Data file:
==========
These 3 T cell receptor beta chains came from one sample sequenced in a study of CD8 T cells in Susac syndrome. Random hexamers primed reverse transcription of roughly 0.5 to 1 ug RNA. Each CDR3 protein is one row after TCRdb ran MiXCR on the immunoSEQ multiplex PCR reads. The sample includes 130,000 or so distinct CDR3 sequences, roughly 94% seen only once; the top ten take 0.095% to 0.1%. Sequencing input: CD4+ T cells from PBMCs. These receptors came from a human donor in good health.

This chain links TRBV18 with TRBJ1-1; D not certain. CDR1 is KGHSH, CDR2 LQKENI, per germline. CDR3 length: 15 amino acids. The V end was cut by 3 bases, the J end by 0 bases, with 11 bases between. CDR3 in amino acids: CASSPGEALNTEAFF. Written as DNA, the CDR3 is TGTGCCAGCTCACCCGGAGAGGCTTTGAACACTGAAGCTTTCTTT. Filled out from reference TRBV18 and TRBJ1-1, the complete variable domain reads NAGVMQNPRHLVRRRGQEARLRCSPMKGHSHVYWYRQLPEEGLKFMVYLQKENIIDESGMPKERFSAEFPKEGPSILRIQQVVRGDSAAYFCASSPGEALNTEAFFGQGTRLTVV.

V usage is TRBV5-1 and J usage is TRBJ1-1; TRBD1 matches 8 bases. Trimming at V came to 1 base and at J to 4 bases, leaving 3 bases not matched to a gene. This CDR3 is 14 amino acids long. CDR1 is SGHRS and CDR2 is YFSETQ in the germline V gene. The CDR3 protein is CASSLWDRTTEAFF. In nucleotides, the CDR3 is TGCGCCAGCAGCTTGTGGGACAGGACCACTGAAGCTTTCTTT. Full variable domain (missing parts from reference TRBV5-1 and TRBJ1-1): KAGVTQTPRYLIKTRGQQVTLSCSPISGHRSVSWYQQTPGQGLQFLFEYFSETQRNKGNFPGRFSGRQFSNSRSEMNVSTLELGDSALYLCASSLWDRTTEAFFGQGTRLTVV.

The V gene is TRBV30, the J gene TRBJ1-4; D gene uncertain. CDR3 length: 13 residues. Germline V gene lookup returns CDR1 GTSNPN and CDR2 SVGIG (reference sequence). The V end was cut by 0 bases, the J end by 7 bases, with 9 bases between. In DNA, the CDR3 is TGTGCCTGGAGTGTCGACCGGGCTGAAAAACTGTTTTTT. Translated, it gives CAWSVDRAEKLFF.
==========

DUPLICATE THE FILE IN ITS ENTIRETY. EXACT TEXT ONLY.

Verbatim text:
These 3 T cell receptor beta chains came from one sample sequenced in a study of CD8 T cells in Susac syndrome. Random hexamers primed reverse transcription of roughly 0.5 to 1 ug RNA. Each CDR3 protein is one row after TCRdb ran MiXCR on the immunoSEQ multiplex PCR reads. The sample includes 130,000 or so distinct CDR3 sequences, roughly 94% seen only once; the top ten take 0.095% to 0.1%. Sequencing input: CD4+ T cells from PBMCs. These receptors came from a human donor in good health.

This chain links TRBV18 with TRBJ1-1; D not certain. CDR1 is KGHSH, CDR2 LQKENI, per germline. CDR3 length: 15 amino acids. The V end was cut by 3 bases, the J end by 0 bases, with 11 bases between. CDR3 in amino acids: CASSPGEALNTEAFF. Written as DNA, the CDR3 is TGTGCCAGCTCACCCGGAGAGGCTTTGAACACTGAAGCTTTCTTT. Filled out from reference TRBV18 and TRBJ1-1, the complete variable domain reads NAGVMQNPRHLVRRRGQEARLRCSPMKGHSHVYWYRQLPEEGLKFMVYLQKENIIDESGMPKERFSAEFPKEGPSILRIQQVVRGDSAAYFCASSPGEALNTEAFFGQGTRLTVV.

V usage is TRBV5-1 and J usage is TRBJ1-1; TRBD1 matches 8 bases. Trimming at V came to 1 base and at J to 4 bases, leaving 3 bases not matched to a gene. This CDR3 is 14 amino acids long. CDR1 is SGHRS and CDR2 is YFSETQ in the germline V gene. The CDR3 protein is CASSLWDRTTEAFF. In nucleotides, the CDR3 is TGCGCCAGCAGCTTGTGGGACAGGACCACTGAAGCTTTCTTT. Full variable domain (missing parts from reference TRBV5-1 and TRBJ1-1): KAGVTQTPRYLIKTRGQQVTLSCSPISGHRSVSWYQQTPGQGLQFLFEYFSETQRNKGNFPGRFSGRQFSNSRSEMNVSTLELGDSALYLCASSLWDRTTEAFFGQGTRLTVV.

The V gene is TRBV30, the J gene TRBJ1-4; D gene uncertain. CDR3 length: 13 residues. Germline V gene lookup returns CDR1 GTSNPN and CDR2 SVGIG (reference sequence). The V end was cut by 0 bases, the J end by 7 bases, with 9 bases between. In DNA, the CDR3 is TGTGCCTGGAGTGTCGACCGGGCTGAAAAACTGTTTTTT. Translated, it gives CAWSVDRAEKLFF.